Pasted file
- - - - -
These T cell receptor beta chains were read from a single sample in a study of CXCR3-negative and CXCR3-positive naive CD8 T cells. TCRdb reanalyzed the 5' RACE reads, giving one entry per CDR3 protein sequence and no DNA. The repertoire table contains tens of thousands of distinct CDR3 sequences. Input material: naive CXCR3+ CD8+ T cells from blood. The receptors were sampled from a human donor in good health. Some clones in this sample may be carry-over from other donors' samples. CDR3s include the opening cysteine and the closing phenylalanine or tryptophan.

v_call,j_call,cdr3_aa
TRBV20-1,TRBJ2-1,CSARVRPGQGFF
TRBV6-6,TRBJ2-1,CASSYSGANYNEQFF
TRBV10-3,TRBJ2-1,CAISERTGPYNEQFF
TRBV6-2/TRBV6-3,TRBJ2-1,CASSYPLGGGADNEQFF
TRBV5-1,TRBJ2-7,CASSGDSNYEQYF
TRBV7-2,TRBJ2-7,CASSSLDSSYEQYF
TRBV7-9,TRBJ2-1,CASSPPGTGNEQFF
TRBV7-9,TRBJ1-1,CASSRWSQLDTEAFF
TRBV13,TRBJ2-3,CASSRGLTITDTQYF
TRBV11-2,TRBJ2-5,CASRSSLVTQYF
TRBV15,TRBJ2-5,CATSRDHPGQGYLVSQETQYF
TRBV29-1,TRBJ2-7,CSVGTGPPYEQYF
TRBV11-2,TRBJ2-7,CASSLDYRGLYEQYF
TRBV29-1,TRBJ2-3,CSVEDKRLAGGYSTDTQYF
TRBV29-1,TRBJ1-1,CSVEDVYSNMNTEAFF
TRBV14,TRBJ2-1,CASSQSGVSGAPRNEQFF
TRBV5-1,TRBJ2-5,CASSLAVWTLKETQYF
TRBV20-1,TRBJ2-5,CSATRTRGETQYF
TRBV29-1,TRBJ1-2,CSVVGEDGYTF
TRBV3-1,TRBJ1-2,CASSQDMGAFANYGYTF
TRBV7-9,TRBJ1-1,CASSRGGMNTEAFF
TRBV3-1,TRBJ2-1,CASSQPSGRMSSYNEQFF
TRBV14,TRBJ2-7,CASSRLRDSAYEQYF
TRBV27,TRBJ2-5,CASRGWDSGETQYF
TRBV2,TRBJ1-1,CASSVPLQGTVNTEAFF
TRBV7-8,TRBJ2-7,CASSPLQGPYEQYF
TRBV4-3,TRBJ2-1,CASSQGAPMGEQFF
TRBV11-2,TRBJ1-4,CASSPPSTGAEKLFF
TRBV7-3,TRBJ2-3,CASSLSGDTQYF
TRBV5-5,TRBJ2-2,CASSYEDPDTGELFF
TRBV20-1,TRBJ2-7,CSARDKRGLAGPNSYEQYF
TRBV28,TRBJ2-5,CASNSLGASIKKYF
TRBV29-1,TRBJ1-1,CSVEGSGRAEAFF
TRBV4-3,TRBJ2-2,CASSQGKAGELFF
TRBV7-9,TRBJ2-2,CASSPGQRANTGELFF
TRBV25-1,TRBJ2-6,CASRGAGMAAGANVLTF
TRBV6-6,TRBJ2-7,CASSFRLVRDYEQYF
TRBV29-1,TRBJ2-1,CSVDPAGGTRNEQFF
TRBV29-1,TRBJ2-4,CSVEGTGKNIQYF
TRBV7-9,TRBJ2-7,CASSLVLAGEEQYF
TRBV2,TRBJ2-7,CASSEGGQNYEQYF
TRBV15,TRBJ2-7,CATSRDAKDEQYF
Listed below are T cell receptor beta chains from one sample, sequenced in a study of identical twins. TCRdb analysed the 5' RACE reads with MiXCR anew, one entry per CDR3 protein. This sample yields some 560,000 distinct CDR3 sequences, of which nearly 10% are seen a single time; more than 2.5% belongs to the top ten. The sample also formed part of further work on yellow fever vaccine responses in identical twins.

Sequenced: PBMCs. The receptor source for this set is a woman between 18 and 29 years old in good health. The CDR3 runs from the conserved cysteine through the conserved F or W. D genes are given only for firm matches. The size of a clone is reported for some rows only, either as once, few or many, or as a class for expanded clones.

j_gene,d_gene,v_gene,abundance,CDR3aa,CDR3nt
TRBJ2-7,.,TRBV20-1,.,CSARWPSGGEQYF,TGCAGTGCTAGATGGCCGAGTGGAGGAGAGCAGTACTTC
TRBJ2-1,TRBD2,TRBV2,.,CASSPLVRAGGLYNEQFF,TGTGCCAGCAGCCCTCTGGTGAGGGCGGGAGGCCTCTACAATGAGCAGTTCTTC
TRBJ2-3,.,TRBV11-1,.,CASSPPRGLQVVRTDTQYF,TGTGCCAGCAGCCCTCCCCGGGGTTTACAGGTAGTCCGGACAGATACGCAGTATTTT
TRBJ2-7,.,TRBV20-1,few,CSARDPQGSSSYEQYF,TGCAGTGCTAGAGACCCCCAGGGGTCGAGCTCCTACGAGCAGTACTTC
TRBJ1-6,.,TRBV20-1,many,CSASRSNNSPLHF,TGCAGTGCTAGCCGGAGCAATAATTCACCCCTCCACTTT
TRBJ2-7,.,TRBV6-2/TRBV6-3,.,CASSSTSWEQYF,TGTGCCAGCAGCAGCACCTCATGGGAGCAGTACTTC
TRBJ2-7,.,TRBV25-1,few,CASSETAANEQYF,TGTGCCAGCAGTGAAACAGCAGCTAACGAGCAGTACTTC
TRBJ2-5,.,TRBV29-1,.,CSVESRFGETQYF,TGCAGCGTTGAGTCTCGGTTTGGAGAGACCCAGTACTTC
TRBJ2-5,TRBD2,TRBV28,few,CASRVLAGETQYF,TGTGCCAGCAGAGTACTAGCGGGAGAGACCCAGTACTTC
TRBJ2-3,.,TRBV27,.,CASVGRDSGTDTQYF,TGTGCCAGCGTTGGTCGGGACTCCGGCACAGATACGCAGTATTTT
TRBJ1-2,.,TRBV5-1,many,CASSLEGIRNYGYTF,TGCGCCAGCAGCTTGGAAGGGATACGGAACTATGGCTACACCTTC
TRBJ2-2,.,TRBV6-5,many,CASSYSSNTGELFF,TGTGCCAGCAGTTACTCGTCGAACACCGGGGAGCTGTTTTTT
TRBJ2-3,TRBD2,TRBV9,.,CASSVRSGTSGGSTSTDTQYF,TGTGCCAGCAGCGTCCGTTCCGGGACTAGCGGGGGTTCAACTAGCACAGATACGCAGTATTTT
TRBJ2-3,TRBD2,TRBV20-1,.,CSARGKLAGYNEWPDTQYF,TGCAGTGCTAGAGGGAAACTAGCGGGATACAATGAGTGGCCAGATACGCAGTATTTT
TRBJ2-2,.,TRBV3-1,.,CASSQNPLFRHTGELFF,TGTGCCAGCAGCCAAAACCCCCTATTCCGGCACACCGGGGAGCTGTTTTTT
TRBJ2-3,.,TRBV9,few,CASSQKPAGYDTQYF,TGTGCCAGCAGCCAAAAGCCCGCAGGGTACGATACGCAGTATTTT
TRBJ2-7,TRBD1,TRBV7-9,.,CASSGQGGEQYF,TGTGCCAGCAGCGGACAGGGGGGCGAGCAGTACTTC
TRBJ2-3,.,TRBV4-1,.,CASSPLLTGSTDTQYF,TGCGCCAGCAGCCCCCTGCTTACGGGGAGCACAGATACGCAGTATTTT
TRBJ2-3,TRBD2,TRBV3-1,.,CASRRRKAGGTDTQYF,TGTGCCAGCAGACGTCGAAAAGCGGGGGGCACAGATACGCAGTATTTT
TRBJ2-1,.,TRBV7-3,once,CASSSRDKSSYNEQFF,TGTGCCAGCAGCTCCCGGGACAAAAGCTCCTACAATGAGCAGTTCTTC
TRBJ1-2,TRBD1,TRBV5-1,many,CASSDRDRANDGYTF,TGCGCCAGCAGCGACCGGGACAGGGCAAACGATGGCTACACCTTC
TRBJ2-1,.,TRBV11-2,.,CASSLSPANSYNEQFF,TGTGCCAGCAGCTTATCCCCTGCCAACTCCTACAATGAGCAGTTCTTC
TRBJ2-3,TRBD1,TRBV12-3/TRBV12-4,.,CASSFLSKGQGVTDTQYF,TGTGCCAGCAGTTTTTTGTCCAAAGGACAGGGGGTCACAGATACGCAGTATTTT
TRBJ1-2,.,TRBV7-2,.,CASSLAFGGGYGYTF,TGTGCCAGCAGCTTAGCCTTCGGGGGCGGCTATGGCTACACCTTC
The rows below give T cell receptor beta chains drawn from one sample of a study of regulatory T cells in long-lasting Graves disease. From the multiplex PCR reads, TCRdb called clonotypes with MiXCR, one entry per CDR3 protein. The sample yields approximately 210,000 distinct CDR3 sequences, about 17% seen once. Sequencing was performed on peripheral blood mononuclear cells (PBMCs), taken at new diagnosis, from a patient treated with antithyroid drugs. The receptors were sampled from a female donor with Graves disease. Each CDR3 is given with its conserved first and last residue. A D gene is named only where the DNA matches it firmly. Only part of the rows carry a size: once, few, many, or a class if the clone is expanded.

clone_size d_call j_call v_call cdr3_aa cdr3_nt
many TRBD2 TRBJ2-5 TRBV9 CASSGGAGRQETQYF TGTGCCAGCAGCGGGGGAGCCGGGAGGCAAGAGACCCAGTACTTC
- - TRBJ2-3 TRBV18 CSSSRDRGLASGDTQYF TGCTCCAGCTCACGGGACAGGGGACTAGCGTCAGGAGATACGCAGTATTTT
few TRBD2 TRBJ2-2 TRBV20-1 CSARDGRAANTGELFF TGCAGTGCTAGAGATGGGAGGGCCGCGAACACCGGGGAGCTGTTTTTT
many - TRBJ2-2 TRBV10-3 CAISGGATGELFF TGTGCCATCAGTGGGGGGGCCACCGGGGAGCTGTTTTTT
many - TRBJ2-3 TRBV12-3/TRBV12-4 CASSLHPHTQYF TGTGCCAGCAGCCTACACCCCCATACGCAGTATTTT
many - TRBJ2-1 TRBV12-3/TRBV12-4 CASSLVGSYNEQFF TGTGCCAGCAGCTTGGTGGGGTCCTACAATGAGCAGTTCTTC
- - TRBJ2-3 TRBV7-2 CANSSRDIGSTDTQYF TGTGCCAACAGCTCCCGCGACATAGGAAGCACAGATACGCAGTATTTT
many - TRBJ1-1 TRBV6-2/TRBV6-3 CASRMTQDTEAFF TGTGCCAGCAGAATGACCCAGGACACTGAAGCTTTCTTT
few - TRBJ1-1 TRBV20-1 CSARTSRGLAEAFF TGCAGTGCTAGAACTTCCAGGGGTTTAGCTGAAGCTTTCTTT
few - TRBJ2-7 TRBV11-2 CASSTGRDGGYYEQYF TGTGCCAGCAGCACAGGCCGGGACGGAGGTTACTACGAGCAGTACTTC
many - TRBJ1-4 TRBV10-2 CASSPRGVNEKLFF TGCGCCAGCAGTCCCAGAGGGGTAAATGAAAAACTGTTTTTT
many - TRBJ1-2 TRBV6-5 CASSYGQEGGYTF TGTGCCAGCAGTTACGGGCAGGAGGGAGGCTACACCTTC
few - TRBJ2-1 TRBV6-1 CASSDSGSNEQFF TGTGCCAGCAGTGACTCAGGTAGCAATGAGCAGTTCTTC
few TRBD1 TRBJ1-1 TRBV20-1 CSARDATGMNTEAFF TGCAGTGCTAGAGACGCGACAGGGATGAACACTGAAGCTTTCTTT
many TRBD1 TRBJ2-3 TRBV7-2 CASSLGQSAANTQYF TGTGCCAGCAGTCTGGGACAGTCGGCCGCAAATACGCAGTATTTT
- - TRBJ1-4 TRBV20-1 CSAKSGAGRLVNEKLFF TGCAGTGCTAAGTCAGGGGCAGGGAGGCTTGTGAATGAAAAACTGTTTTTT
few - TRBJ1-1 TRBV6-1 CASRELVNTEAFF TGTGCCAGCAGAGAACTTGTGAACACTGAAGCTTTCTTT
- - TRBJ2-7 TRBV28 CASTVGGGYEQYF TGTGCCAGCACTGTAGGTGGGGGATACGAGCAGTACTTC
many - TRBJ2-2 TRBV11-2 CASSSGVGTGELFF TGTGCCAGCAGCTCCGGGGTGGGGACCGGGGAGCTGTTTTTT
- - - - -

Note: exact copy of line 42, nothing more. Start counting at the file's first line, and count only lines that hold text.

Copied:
TRBV7-9,TRBJ2-7,CASSLVLAGEEQYF